In a small bowl, combine remaining horseradish, mayonnaise and mustard. Just before coating tenderloin, add the gelatin and stir to combine. Spread horseradish paste on top and sides of the roast, leaving bottom and ends bare. Roll coated sides of tenderloin in bread-crumb mixture, pressing gently so crumbs adhere in even layer that just covers horseradish paste; pat off any excess.
Return the tenderloin to wire rack. Roast until instant-read thermometer inserted into center of roast registers 120-125 degrees for medium-rare, about 25-30 minutes. Transfer roast to carving board and let rest 20 minutes. Carefully cut meat crosswise into 1/2-inch-thick slices and serve with horseradish cream sauce (see recipe below).
Horseradish Cream Sauce
1/2 cup heavy cream
1/2 cup prepared horseradish
1 tsp. salt
1/8 tsp. fresh ground black pepper
In medium bowl, whisk cream until thickened but not yet holding soft peaks. Gently fold in horseradish, salt and pepper. Transfer to serving bowl and refrigerate at least 30 minutes before serving.
Cheesy Twice-Baked Potatoes
Potatoes are baked, hollowed out, and combined with sour cream, milk, butter, green onions and cheddar cheese, and then topped with more cheese, green onions and bacon.
4 large baking potatoes
8 slices bacon
1 cup sour cream
1/2 cup milk
4 Tbsps. butter
1/2 tsp. salt
1/2 tsp. pepper
1 cup shredded cheddar cheese
8 green onions, sliced
Preheat oven to 350 degrees. Place potatoes in oven and bake for one hour. Fry or microwave bacon until brown and crisp; drain, crumble and set aside.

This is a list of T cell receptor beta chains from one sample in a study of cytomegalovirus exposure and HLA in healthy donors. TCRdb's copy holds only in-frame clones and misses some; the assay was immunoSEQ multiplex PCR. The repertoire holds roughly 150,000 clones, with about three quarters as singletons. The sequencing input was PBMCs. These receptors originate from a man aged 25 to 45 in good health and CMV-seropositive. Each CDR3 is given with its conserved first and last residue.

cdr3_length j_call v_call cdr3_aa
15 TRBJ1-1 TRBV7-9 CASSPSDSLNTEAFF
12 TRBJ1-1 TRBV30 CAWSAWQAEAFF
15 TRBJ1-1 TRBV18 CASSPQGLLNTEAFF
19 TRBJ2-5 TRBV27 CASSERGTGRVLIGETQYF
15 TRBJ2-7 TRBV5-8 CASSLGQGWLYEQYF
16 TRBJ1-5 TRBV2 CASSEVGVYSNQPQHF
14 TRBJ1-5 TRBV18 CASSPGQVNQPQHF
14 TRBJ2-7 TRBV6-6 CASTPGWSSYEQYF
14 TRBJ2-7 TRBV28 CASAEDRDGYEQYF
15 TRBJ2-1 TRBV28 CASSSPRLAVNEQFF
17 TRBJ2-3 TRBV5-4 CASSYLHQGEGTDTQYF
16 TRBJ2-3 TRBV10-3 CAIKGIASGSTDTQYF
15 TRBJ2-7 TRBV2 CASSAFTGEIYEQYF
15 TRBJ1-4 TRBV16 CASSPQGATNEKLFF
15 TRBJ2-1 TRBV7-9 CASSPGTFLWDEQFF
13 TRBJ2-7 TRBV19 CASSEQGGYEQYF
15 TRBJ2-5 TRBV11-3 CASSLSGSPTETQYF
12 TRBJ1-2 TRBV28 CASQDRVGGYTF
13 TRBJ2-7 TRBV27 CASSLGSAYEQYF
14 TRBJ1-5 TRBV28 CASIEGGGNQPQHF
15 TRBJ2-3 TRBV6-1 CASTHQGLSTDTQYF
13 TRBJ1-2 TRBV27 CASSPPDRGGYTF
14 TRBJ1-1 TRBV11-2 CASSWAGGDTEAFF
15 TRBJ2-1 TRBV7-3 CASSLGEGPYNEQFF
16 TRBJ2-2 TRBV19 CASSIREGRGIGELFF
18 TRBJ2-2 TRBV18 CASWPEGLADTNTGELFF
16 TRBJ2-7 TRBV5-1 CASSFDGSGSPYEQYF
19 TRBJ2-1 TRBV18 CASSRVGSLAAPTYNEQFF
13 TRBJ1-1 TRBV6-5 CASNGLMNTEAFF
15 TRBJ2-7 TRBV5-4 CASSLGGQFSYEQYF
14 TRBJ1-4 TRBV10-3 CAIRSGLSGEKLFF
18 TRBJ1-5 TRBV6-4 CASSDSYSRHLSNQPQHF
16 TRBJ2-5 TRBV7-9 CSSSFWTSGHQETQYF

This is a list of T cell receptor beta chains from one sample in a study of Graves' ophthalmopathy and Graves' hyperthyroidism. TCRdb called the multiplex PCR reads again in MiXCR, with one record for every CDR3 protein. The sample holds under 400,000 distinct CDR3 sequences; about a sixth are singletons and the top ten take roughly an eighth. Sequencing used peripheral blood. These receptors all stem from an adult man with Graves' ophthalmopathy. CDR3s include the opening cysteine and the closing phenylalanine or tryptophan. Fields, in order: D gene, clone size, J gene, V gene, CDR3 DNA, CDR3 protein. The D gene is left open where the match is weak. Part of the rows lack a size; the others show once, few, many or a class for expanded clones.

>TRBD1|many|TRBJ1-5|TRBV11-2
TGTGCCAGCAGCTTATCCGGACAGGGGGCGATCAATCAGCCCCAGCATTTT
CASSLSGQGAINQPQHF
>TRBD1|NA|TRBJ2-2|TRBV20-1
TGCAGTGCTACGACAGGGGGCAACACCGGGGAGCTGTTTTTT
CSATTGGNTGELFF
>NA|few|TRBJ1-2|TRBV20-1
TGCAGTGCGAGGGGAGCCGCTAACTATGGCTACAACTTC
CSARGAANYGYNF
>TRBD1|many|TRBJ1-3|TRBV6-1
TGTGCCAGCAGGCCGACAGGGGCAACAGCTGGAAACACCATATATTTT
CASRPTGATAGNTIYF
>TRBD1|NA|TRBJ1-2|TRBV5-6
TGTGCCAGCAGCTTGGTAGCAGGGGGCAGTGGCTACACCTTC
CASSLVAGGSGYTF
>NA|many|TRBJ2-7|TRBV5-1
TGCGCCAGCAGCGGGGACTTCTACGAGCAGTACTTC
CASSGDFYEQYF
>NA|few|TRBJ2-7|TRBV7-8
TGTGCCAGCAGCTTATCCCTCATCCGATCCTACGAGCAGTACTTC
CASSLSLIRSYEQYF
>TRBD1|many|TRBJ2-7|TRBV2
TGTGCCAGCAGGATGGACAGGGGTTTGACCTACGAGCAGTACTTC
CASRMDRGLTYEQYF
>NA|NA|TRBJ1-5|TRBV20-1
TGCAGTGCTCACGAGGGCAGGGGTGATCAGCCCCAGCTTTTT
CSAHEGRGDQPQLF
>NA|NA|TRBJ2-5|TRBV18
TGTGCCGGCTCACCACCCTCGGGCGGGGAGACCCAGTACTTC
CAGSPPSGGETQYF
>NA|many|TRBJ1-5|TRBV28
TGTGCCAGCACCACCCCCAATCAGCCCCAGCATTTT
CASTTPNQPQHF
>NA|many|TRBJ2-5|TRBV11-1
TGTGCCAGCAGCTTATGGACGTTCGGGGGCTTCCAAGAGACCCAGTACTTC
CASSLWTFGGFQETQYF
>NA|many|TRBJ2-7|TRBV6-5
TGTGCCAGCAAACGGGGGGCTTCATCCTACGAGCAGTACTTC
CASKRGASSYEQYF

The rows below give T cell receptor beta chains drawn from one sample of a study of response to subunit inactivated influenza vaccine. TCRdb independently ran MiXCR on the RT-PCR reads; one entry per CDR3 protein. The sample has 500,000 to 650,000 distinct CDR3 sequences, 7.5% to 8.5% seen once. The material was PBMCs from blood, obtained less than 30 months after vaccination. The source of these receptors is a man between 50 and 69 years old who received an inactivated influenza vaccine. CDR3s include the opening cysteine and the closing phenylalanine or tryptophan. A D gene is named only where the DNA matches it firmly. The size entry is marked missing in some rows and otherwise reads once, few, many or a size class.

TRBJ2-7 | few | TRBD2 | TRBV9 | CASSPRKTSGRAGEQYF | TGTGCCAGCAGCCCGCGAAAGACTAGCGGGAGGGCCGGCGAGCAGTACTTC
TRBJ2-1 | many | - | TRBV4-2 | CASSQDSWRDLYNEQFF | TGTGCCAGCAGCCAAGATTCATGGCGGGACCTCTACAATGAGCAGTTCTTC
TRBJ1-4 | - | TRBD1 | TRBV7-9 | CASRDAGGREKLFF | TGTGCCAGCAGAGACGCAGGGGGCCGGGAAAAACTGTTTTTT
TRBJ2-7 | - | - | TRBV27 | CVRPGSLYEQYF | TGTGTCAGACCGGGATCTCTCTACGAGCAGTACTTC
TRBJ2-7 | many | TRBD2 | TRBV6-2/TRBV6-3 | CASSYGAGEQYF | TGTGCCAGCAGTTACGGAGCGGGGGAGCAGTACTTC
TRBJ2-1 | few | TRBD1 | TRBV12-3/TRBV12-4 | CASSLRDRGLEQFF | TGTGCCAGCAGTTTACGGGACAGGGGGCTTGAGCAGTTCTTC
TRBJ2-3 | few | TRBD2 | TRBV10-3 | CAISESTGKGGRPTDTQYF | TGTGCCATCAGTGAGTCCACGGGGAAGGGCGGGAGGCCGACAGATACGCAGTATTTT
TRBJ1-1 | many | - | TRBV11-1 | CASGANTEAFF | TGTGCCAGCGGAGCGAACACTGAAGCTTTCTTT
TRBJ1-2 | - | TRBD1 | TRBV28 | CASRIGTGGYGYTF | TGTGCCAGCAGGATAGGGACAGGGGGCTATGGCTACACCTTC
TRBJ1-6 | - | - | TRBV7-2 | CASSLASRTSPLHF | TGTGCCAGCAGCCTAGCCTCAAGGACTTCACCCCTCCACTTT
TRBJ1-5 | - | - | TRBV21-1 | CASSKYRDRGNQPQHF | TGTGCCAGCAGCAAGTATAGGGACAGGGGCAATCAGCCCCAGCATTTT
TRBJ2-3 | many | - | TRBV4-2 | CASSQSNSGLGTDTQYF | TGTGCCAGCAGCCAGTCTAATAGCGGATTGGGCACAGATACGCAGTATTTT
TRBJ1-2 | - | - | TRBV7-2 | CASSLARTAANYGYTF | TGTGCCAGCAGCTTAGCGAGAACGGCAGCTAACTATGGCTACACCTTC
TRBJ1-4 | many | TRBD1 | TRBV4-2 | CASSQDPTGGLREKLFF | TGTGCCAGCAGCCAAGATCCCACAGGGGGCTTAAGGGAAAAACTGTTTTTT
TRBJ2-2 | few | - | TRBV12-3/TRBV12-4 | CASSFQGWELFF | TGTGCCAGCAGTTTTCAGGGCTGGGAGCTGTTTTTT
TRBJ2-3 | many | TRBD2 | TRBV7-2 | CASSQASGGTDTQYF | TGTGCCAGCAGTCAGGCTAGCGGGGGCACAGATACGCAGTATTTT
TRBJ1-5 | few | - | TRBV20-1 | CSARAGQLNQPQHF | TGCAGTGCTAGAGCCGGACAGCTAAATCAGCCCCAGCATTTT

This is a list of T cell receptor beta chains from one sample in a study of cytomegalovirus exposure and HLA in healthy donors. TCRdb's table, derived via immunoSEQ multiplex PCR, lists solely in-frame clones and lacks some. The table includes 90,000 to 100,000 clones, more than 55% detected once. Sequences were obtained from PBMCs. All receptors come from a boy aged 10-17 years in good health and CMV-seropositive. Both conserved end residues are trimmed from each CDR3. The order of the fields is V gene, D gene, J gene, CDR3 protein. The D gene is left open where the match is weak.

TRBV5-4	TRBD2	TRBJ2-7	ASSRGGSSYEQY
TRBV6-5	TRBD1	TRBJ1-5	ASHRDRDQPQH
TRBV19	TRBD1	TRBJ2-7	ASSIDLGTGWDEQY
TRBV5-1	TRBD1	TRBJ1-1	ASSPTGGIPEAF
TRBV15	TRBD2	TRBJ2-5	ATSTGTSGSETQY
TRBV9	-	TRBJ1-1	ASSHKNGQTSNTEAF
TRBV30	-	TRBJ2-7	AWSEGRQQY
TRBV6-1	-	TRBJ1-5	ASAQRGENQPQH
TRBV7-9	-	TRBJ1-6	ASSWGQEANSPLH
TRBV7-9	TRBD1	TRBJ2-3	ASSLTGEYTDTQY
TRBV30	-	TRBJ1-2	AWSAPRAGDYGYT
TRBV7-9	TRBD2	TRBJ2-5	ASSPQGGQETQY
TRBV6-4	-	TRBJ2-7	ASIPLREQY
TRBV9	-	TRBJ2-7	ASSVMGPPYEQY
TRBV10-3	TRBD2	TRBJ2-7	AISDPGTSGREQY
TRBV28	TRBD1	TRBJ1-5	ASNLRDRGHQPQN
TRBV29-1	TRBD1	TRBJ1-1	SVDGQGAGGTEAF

When potatoes are done, let cool for at least 10 minutes. Slice potatoes in half lengthwise and scoop the flesh into a large bowl; save skins. Add sour cream, milk, butter, salt, pepper, 1/2 cup cheese and half of the green onions. Mix with a hand mixer until well blended and creamy. Spoon the mixture into the potato skins. Top each with remaining cheese, green onions and bacon. Bake for another 15 minutes. Makes 8 servings.
Grilled Shell Peas in the Pod
Fresh English peas are tossed with olive oil and salt, and then grilled until they are lightly charred on the outside and steamy soft on the inside. Use young, fresh peas to grill. If the peas are too old, they will take too long to cook on the grill.
Fresh English or shell peas, in their pods (1/2 pound per person)
Extra-virgin olive oil
Fresh mint leaves, thinly sliced
Prepare your grill for high, direct heat. Place shell peas in a bowl and drizzle olive oil over them. Sprinkle generously with sea salt; toss to coat.
When placing the peas on the hot grill, arrange them in a way so that they don’t fall through the grill grates. Grill a few minutes on each side, until well charred, and sufficiently cooked so that the peas are tender inside. Remove to a bowl and drizzle with a little balsamic vinegar and toss with sliced mint leaves.
To eat, plop the pod in your mouth and scrape against the salty, charred surface of the pod to extract the peas. Discard the empty pods.